Don't you mean "pre-delivered lumps of flesh that could potentially be unborn primates if we do not abort them?"

Sandfleigh said...

Why in God's name was TEC given seven more months to give the same response that has been coming out of GC for the last 15 years?
Excuse me, but listening and delaying is going to cut it any differently than it has been.

Anonymous said...

++Shrori would have agreed if she didnt have assurances the HOB would go along. Its a done deal, and like it or not everyone should simply get used to it.

Amie said...


I am a member of Integrity in Canada. I am in the process of writing a letter to our Primate outlining my concerns relating to the paragraphs on TEC in the communique. As well as the concerns I see echoed in "Progressive" blog land, I have serious concerns as to how this will affect our General Synod decisions this summer.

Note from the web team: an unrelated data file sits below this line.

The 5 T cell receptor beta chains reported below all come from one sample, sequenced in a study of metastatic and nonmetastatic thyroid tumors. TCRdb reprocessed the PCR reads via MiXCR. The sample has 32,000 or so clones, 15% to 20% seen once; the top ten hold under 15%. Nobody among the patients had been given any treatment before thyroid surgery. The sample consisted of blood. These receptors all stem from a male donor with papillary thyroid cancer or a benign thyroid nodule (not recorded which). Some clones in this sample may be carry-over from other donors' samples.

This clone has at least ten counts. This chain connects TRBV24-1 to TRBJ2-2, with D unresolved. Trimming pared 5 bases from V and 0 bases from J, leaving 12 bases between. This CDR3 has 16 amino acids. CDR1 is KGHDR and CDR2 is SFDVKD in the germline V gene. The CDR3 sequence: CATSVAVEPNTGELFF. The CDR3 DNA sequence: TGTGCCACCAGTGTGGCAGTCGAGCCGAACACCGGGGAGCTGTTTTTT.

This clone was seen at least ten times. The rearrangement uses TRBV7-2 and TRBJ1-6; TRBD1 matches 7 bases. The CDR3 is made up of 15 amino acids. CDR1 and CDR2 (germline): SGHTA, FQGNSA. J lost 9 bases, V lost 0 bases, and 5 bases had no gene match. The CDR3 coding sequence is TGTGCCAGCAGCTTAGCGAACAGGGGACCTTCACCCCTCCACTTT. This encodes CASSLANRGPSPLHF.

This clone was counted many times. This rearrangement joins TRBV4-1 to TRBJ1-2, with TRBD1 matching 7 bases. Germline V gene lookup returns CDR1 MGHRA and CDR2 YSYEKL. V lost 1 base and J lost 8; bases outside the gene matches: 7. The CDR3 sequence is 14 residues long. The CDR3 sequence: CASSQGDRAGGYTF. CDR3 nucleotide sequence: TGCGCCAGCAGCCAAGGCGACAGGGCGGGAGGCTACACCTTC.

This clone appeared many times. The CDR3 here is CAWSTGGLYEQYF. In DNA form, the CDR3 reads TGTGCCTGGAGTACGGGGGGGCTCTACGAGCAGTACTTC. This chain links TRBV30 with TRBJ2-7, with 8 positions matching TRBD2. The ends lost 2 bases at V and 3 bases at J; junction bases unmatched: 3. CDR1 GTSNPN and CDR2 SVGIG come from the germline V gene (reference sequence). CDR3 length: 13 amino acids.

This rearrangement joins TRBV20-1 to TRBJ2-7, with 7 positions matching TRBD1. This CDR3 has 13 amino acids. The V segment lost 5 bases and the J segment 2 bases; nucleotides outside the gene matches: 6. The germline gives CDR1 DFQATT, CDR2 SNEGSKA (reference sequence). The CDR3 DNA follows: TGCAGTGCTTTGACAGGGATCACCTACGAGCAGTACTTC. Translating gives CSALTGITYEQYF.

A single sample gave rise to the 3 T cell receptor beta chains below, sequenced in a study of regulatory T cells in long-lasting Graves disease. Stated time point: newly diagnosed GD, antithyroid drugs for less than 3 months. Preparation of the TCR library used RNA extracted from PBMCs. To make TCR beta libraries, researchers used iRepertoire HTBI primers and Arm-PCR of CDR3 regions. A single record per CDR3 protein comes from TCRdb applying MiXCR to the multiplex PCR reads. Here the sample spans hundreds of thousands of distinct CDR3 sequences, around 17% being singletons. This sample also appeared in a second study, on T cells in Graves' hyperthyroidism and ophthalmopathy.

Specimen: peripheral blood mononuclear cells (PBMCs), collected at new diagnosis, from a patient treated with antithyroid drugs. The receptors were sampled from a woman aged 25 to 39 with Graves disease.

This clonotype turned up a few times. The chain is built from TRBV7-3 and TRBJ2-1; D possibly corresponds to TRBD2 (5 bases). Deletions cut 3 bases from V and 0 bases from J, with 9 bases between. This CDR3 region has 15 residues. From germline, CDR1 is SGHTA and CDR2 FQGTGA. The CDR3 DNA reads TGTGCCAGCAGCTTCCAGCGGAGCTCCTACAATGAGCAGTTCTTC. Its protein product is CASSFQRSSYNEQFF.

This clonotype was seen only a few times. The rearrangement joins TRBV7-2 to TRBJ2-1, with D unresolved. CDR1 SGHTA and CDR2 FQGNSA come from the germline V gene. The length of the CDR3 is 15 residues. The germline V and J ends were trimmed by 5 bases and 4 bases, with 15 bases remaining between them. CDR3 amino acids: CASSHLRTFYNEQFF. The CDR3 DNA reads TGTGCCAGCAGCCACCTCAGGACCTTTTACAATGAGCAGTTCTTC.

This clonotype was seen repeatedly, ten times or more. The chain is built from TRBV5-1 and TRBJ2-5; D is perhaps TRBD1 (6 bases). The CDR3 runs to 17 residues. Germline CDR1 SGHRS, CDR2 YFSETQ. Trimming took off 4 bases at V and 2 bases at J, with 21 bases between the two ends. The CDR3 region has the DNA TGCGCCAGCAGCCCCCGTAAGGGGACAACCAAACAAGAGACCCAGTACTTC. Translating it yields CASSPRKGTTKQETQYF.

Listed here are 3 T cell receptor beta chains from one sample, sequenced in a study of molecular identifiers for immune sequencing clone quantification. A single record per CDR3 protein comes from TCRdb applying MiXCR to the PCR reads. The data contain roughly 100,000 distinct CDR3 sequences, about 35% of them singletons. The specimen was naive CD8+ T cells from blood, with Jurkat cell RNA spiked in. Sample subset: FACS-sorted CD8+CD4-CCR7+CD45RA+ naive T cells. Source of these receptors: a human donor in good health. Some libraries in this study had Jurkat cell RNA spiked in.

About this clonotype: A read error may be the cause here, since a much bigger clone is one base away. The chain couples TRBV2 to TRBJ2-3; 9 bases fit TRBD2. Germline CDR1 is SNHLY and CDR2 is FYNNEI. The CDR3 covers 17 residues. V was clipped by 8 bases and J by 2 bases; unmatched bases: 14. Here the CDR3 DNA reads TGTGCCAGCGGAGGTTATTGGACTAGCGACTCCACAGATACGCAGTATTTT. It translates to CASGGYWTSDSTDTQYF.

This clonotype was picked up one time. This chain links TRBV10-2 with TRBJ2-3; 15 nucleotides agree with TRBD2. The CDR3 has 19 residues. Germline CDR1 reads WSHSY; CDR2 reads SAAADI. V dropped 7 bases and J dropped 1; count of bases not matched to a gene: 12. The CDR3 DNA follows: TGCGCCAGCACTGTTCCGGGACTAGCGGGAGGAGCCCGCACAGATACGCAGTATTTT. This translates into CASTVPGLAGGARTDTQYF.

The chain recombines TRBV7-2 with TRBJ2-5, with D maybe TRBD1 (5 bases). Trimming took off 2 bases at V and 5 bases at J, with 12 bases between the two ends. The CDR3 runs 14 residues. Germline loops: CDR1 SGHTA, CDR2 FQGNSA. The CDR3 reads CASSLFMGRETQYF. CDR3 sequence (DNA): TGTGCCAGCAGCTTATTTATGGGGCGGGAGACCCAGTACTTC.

Love and Prayers,
Ann Marie

Darkrose said...


I heard you, because that's pretty much where I am. What's been especially hard has been reading some of the comments here and on other blogs that come close to gloating over recent developments. "The call to repentance should not be characterized as bigotry." " perhaps the primates recongnized the aforementioned relationships and found them wanting." These voices are telling me that I'm not welcome, that wanting to spend the rest of my life with someone is automatically wrong because of her gender. I can't help wondering if this is the face that these commenters want to show to the world, of a Church that slams the door in people's faces.

Anonymous said...

Someone needs to tell Rowan Williams and Peter Akinola to open their eyes!